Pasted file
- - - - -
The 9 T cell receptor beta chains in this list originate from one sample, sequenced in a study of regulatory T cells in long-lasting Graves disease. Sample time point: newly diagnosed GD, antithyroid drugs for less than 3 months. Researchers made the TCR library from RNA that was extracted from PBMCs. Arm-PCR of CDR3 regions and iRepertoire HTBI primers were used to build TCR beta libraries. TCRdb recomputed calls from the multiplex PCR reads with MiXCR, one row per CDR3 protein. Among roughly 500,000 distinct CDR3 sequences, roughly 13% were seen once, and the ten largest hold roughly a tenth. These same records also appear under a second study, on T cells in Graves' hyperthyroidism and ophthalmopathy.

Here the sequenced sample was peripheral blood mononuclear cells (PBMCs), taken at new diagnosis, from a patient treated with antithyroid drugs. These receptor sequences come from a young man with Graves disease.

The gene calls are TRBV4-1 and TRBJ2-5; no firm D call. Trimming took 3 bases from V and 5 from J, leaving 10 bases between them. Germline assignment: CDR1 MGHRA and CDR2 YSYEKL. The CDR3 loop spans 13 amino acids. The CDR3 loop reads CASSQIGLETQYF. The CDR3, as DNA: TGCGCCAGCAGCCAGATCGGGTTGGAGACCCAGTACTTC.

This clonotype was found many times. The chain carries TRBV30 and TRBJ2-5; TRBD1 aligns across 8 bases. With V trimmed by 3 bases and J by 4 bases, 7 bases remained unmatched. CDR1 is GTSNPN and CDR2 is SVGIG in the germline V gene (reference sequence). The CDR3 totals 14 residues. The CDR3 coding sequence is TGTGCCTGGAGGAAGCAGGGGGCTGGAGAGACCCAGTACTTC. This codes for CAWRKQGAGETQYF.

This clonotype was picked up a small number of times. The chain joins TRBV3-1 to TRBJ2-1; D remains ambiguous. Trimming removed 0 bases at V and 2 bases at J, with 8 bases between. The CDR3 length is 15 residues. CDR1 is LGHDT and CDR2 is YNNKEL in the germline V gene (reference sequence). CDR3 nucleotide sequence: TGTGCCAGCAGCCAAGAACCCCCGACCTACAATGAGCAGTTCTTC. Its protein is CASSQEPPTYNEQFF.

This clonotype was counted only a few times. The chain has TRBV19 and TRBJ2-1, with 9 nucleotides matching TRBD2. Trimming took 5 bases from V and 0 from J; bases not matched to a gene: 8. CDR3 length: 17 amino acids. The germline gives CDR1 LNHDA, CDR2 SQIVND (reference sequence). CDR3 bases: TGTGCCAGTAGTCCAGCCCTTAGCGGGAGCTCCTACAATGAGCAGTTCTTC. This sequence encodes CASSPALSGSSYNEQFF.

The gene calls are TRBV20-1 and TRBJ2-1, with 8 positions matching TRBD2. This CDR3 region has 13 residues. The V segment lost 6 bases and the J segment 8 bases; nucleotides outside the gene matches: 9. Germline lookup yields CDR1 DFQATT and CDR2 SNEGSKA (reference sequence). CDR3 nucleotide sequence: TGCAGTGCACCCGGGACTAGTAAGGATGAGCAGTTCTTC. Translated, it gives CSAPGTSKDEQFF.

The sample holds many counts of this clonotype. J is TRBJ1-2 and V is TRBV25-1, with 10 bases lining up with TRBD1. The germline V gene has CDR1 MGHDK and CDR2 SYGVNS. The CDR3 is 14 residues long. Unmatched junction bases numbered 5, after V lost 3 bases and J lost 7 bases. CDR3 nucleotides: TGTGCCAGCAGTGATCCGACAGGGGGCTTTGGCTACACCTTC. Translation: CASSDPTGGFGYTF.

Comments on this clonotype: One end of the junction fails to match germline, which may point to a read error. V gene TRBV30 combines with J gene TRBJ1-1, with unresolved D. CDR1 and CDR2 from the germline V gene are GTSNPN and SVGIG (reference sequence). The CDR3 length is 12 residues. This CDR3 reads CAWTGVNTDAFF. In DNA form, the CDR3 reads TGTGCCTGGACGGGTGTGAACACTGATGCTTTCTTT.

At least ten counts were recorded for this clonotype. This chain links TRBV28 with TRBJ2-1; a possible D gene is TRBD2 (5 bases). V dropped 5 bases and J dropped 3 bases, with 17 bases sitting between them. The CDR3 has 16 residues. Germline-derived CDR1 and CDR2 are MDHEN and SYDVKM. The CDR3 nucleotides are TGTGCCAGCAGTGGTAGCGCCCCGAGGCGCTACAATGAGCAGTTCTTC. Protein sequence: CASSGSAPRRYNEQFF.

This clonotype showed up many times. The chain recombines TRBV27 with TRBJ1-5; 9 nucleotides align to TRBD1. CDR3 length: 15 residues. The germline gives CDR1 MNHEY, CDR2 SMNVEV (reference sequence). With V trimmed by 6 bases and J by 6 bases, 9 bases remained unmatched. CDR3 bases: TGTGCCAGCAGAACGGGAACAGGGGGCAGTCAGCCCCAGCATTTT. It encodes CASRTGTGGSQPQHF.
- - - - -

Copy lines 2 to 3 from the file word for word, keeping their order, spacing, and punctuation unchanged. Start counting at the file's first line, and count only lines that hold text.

Here the sequenced sample was peripheral blood mononuclear cells (PBMCs), taken at new diagnosis, from a patient treated with antithyroid drugs. These receptor sequences come from a young man with Graves disease.

The gene calls are TRBV4-1 and TRBJ2-5; no firm D call. Trimming took 3 bases from V and 5 from J, leaving 10 bases between them. Germline assignment: CDR1 MGHRA and CDR2 YSYEKL. The CDR3 loop spans 13 amino acids. The CDR3 loop reads CASSQIGLETQYF. The CDR3, as DNA: TGCGCCAGCAGCCAGATCGGGTTGGAGACCCAGTACTTC.